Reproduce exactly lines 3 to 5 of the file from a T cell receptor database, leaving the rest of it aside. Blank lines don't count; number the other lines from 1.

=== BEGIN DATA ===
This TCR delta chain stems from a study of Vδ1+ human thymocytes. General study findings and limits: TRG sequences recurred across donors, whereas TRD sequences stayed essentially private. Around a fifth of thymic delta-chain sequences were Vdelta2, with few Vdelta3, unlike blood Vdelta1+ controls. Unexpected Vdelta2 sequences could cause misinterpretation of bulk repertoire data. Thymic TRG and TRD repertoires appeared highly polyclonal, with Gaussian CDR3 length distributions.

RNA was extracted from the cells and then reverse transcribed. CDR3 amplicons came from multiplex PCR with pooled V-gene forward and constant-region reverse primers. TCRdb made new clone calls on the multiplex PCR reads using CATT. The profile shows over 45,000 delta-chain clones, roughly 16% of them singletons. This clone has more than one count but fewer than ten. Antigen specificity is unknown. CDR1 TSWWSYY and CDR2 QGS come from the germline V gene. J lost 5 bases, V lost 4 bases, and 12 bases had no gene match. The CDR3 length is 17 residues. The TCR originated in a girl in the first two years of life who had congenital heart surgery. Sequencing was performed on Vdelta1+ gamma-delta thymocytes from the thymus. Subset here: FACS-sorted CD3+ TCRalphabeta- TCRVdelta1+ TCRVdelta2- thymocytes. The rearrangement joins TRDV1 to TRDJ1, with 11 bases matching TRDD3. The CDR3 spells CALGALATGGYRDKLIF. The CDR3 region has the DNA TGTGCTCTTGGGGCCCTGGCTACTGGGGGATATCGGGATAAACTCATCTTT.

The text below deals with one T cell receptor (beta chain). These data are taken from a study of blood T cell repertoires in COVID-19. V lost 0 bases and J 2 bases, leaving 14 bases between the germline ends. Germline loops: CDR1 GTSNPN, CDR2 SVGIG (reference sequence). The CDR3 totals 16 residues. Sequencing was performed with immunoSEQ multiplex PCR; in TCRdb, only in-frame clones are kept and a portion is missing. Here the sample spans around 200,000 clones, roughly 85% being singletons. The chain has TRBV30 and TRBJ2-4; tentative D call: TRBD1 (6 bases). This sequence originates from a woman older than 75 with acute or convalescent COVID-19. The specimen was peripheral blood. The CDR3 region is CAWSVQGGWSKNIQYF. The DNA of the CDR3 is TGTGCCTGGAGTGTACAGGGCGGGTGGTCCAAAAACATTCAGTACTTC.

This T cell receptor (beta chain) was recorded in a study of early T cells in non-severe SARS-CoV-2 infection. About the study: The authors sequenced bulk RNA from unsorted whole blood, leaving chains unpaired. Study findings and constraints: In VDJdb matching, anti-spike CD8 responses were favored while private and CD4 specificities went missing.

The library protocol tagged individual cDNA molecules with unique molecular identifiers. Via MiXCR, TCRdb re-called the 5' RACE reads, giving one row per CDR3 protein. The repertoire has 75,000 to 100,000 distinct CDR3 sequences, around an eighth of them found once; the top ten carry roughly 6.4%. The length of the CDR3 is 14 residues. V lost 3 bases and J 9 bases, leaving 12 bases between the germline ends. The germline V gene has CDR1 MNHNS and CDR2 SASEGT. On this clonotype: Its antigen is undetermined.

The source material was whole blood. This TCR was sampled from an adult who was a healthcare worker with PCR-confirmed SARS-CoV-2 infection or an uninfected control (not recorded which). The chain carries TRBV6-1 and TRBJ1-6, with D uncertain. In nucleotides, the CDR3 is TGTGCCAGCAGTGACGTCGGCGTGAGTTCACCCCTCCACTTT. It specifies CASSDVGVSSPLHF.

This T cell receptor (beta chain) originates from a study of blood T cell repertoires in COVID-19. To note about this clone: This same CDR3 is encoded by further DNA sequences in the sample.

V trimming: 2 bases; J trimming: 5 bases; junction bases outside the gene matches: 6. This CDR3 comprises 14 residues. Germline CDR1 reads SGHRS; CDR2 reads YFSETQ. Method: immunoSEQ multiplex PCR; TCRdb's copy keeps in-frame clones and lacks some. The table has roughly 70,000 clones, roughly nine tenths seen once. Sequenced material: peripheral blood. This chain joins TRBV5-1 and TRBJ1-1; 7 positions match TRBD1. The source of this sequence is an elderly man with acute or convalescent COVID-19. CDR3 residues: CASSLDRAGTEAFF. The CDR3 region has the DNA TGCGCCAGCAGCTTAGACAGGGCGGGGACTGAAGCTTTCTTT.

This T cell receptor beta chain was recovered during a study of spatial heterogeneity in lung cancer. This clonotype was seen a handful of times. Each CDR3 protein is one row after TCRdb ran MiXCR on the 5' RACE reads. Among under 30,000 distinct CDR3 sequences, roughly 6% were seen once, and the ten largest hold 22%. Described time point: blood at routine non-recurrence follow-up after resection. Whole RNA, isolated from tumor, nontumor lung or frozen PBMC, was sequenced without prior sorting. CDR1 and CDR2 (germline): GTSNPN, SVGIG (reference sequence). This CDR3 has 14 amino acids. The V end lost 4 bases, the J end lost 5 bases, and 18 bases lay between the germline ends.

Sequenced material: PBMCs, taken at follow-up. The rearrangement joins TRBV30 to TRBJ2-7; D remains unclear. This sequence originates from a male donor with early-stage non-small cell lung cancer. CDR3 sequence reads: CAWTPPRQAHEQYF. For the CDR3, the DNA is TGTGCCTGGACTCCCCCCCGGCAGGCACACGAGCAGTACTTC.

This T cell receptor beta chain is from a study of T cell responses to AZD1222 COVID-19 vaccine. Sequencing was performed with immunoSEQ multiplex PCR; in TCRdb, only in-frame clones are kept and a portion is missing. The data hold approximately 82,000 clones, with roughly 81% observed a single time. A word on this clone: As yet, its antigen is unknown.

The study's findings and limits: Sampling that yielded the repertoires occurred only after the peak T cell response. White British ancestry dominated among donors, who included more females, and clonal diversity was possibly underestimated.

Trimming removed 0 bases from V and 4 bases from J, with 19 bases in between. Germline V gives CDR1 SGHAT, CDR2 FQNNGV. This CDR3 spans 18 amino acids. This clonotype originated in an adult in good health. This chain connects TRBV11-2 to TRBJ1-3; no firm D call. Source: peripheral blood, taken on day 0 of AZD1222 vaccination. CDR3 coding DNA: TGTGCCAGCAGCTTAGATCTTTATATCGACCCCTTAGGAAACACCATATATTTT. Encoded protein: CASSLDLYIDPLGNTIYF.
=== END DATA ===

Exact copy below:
The text below deals with one T cell receptor (beta chain). These data are taken from a study of blood T cell repertoires in COVID-19. V lost 0 bases and J 2 bases, leaving 14 bases between the germline ends. Germline loops: CDR1 GTSNPN, CDR2 SVGIG (reference sequence). The CDR3 totals 16 residues. Sequencing was performed with immunoSEQ multiplex PCR; in TCRdb, only in-frame clones are kept and a portion is missing. Here the sample spans around 200,000 clones, roughly 85% being singletons. The chain has TRBV30 and TRBJ2-4; tentative D call: TRBD1 (6 bases). This sequence originates from a woman older than 75 with acute or convalescent COVID-19. The specimen was peripheral blood. The CDR3 region is CAWSVQGGWSKNIQYF. The DNA of the CDR3 is TGTGCCTGGAGTGTACAGGGCGGGTGGTCCAAAAACATTCAGTACTTC.

This T cell receptor (beta chain) was recorded in a study of early T cells in non-severe SARS-CoV-2 infection. About the study: The authors sequenced bulk RNA from unsorted whole blood, leaving chains unpaired. Study findings and constraints: In VDJdb matching, anti-spike CD8 responses were favored while private and CD4 specificities went missing.

The library protocol tagged individual cDNA molecules with unique molecular identifiers. Via MiXCR, TCRdb re-called the 5' RACE reads, giving one row per CDR3 protein. The repertoire has 75,000 to 100,000 distinct CDR3 sequences, around an eighth of them found once; the top ten carry roughly 6.4%. The length of the CDR3 is 14 residues. V lost 3 bases and J 9 bases, leaving 12 bases between the germline ends. The germline V gene has CDR1 MNHNS and CDR2 SASEGT. On this clonotype: Its antigen is undetermined.